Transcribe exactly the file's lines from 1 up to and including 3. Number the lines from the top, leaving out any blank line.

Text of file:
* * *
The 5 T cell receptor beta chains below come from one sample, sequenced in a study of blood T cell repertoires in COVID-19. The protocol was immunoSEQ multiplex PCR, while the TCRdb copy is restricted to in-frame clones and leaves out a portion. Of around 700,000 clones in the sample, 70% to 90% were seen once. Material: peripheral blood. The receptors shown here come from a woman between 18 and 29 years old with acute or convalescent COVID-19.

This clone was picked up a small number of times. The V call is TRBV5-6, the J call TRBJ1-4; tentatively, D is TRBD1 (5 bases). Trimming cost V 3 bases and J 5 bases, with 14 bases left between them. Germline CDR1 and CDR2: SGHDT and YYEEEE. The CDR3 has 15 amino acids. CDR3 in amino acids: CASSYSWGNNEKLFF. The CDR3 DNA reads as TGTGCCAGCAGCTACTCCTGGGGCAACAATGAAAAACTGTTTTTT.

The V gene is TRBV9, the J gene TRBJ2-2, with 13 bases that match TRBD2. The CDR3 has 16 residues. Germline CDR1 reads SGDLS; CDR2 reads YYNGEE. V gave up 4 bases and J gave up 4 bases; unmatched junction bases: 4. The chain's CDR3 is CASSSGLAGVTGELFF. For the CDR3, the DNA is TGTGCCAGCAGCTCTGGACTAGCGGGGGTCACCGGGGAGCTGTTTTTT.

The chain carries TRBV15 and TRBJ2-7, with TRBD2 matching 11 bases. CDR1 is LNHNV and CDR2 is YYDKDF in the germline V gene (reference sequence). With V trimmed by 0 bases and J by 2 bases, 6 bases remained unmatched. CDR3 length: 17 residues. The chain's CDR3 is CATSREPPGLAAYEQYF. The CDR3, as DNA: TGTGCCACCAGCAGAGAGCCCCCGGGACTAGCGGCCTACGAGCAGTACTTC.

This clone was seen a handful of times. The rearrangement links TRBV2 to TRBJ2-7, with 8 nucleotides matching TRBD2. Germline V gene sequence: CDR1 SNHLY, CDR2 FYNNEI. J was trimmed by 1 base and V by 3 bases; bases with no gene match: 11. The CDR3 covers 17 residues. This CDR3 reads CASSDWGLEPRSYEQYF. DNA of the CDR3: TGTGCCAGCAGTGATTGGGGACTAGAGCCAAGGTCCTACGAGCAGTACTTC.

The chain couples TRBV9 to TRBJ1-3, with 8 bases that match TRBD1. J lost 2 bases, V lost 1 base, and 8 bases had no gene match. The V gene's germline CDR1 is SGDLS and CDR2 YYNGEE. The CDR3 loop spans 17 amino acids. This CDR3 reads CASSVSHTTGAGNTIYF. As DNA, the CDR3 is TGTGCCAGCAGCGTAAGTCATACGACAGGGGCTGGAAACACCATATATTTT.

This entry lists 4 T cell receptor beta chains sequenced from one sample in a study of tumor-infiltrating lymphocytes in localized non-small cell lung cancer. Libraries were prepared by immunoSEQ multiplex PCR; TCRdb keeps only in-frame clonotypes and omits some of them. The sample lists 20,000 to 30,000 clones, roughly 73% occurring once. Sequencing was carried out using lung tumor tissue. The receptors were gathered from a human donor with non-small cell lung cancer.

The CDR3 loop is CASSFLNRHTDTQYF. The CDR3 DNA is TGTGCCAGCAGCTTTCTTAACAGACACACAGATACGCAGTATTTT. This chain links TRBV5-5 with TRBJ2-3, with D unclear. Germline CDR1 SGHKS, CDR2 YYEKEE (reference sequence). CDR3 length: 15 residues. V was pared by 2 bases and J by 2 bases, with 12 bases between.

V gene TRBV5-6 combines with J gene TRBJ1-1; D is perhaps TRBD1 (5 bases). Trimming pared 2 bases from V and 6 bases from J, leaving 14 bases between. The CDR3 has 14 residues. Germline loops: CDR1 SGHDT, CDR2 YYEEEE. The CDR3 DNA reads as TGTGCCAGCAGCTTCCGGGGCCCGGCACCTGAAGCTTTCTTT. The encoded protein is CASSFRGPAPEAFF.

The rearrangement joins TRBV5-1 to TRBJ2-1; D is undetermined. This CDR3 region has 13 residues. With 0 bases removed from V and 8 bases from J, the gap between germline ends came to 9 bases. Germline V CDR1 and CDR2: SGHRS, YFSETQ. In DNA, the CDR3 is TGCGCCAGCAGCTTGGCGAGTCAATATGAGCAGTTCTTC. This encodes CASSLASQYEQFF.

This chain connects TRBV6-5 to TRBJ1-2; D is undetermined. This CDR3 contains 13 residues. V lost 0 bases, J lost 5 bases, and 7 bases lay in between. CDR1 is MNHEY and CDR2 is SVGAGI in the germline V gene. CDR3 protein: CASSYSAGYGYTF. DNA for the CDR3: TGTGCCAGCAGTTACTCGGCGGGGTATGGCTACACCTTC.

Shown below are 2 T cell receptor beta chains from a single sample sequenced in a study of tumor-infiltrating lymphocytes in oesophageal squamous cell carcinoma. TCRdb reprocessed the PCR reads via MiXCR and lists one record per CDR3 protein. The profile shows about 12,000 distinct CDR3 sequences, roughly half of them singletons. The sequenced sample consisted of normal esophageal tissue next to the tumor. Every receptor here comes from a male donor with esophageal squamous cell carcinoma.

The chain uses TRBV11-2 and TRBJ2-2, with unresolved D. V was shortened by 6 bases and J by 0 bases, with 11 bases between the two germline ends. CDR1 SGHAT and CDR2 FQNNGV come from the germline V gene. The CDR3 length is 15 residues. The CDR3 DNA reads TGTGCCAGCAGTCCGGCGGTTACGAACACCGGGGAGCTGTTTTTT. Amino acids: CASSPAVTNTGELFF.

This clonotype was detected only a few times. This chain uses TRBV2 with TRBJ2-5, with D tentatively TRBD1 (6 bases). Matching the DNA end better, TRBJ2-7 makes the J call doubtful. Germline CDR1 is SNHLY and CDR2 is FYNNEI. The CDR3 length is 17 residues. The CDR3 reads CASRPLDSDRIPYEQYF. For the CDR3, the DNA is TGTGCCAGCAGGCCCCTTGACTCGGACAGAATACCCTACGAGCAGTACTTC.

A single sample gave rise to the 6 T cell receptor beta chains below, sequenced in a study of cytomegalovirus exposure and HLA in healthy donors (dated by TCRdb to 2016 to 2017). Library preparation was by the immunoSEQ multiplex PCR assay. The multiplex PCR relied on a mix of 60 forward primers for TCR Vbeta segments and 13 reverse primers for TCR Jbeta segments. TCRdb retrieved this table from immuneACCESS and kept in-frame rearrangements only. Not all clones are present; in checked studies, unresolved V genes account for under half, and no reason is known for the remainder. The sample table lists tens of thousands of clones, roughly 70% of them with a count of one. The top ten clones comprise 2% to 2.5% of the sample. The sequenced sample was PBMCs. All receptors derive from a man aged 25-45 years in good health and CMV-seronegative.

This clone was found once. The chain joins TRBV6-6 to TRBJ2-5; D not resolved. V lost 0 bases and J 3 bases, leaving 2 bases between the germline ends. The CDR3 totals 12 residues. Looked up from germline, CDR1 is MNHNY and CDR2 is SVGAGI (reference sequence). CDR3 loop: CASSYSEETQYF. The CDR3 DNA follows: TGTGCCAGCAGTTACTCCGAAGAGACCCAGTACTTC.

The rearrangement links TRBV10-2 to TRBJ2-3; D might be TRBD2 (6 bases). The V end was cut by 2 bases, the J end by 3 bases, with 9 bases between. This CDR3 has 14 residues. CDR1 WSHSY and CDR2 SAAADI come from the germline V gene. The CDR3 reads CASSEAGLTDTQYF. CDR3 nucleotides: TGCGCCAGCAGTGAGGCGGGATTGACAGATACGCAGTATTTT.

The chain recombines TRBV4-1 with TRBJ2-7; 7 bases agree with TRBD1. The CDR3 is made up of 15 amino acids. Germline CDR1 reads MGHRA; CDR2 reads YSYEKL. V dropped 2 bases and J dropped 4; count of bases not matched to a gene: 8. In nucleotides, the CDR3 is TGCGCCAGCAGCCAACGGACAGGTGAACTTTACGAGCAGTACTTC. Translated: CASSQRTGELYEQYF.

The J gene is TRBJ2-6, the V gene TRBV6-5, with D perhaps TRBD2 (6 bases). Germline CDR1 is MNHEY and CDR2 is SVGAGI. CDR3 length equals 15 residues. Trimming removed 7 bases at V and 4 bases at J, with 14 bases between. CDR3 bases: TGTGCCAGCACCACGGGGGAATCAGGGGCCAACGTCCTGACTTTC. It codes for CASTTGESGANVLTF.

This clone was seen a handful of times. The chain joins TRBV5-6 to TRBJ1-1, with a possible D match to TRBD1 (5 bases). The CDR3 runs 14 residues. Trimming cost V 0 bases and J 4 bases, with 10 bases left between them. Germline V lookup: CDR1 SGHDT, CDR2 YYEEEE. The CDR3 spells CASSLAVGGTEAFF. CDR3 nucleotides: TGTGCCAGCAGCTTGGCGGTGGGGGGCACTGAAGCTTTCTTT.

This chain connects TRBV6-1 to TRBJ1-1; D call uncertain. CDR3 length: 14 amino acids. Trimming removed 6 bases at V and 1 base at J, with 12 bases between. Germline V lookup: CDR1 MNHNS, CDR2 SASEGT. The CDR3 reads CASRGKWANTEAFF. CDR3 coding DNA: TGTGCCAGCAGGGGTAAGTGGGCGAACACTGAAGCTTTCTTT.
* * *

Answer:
The 5 T cell receptor beta chains below come from one sample, sequenced in a study of blood T cell repertoires in COVID-19. The protocol was immunoSEQ multiplex PCR, while the TCRdb copy is restricted to in-frame clones and leaves out a portion. Of around 700,000 clones in the sample, 70% to 90% were seen once. Material: peripheral blood. The receptors shown here come from a woman between 18 and 29 years old with acute or convalescent COVID-19.

This clone was picked up a small number of times. The V call is TRBV5-6, the J call TRBJ1-4; tentatively, D is TRBD1 (5 bases). Trimming cost V 3 bases and J 5 bases, with 14 bases left between them. Germline CDR1 and CDR2: SGHDT and YYEEEE. The CDR3 has 15 amino acids. CDR3 in amino acids: CASSYSWGNNEKLFF. The CDR3 DNA reads as TGTGCCAGCAGCTACTCCTGGGGCAACAATGAAAAACTGTTTTTT.

The V gene is TRBV9, the J gene TRBJ2-2, with 13 bases that match TRBD2. The CDR3 has 16 residues. Germline CDR1 reads SGDLS; CDR2 reads YYNGEE. V gave up 4 bases and J gave up 4 bases; unmatched junction bases: 4. The chain's CDR3 is CASSSGLAGVTGELFF. For the CDR3, the DNA is TGTGCCAGCAGCTCTGGACTAGCGGGGGTCACCGGGGAGCTGTTTTTT.